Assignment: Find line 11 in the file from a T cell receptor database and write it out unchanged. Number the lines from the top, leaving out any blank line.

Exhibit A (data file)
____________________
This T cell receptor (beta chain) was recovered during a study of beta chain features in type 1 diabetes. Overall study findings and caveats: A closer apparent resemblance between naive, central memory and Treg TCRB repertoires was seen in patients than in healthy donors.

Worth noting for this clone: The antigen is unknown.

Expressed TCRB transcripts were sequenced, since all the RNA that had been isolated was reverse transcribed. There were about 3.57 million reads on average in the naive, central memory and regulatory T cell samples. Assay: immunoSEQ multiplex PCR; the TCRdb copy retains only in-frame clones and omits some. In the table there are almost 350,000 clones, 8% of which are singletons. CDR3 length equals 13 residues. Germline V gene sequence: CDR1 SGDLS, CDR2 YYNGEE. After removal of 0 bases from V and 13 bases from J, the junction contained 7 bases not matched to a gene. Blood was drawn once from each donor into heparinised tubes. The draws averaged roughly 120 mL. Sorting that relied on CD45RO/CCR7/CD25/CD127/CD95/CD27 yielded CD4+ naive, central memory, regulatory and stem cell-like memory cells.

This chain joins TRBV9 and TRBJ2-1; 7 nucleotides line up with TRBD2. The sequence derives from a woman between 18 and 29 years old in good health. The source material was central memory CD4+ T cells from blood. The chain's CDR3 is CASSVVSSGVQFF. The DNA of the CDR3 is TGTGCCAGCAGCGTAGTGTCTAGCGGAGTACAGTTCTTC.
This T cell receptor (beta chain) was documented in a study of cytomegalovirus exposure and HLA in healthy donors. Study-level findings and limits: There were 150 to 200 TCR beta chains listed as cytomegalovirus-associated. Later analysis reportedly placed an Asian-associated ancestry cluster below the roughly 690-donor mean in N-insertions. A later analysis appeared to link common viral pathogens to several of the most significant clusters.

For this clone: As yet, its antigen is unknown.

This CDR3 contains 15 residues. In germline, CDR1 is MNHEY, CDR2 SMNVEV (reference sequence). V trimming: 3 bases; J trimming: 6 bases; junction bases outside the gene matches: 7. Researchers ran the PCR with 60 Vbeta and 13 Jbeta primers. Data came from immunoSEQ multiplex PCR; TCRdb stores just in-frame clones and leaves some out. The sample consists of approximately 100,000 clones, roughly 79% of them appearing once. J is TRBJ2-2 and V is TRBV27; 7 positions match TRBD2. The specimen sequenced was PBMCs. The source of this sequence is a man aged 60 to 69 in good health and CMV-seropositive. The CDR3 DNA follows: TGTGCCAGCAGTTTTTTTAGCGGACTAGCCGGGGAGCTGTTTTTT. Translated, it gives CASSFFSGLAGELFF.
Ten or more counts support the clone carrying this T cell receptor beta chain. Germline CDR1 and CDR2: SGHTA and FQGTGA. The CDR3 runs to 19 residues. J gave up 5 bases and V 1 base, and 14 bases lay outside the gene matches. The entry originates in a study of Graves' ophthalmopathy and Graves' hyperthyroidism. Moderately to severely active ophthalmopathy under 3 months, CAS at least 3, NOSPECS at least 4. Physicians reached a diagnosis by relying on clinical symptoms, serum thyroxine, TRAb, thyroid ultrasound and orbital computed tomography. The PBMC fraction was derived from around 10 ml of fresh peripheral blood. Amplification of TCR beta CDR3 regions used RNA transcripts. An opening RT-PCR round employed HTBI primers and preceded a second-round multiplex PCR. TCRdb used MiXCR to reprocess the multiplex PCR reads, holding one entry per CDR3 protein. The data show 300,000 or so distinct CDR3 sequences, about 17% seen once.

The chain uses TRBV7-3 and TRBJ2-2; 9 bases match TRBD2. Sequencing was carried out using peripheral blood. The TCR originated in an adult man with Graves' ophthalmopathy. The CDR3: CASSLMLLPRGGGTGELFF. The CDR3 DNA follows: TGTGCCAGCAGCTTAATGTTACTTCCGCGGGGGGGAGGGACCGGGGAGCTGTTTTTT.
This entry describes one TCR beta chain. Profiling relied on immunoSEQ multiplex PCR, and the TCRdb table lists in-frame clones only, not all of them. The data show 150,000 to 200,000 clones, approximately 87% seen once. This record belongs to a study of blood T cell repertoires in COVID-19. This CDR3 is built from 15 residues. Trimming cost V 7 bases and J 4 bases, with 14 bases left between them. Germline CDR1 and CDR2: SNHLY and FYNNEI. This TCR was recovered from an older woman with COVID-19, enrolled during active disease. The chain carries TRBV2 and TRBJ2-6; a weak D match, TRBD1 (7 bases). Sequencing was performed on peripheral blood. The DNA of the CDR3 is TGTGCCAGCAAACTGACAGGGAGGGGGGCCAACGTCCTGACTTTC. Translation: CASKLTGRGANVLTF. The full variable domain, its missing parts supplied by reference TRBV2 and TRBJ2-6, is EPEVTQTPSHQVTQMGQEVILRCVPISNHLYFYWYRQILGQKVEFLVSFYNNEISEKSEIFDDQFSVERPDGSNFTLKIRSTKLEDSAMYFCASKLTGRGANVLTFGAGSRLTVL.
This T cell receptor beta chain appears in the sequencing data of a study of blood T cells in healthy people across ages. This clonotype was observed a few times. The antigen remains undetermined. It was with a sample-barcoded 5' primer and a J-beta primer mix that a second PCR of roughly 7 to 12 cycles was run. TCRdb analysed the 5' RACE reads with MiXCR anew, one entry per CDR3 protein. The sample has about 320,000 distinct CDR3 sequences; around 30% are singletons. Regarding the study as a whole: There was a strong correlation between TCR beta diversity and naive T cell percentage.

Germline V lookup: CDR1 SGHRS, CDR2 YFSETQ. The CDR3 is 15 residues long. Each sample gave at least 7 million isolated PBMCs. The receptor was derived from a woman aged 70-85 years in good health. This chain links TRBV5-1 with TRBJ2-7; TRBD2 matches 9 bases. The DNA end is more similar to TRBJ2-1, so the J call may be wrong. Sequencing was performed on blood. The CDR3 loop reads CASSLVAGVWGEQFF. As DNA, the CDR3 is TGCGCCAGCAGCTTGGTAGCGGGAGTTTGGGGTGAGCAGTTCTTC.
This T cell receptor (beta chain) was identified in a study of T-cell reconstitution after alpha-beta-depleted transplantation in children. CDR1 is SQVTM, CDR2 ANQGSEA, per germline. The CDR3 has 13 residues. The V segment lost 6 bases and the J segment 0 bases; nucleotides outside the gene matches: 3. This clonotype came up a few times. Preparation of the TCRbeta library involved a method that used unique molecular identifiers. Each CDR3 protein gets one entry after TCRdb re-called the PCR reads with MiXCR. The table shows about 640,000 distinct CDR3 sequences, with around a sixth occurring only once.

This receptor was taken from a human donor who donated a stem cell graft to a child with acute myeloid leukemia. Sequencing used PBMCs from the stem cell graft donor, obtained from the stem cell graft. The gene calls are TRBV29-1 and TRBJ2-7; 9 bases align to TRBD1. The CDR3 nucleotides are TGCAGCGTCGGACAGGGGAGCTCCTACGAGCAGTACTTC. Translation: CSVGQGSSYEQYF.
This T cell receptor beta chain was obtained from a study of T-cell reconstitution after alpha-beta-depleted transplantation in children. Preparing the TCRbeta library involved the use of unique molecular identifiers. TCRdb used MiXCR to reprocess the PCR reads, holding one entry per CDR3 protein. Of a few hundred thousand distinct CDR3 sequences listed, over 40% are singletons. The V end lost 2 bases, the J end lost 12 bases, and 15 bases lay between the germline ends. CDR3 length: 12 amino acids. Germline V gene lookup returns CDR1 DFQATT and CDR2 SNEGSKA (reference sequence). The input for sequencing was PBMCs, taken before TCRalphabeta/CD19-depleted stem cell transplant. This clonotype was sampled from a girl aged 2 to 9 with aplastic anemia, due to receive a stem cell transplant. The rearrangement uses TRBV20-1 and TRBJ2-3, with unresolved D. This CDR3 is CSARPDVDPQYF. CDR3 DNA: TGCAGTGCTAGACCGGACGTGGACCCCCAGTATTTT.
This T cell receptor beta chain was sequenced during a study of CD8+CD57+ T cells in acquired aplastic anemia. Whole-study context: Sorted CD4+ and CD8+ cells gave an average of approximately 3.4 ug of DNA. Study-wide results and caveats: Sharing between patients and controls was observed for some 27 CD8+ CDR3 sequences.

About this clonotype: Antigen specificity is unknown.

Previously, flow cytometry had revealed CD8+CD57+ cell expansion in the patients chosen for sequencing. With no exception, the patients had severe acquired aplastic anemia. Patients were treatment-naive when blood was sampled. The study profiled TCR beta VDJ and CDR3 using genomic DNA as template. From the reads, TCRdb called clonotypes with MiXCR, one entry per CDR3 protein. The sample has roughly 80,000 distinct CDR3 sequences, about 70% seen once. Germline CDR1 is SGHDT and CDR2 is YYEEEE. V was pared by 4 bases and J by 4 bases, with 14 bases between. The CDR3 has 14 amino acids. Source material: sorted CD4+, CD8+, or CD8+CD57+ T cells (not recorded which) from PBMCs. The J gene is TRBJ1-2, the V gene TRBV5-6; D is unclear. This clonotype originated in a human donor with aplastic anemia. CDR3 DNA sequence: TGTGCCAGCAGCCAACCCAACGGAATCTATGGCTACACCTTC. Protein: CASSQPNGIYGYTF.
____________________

This T cell receptor beta chain appears in the sequencing data of a study of blood T cells in healthy people across ages. This clonotype was observed a few times. The antigen remains undetermined. It was with a sample-barcoded 5' primer and a J-beta primer mix that a second PCR of roughly 7 to 12 cycles was run. TCRdb analysed the 5' RACE reads with MiXCR anew, one entry per CDR3 protein. The sample has about 320,000 distinct CDR3 sequences; around 30% are singletons. Regarding the study as a whole: There was a strong correlation between TCR beta diversity and naive T cell percentage.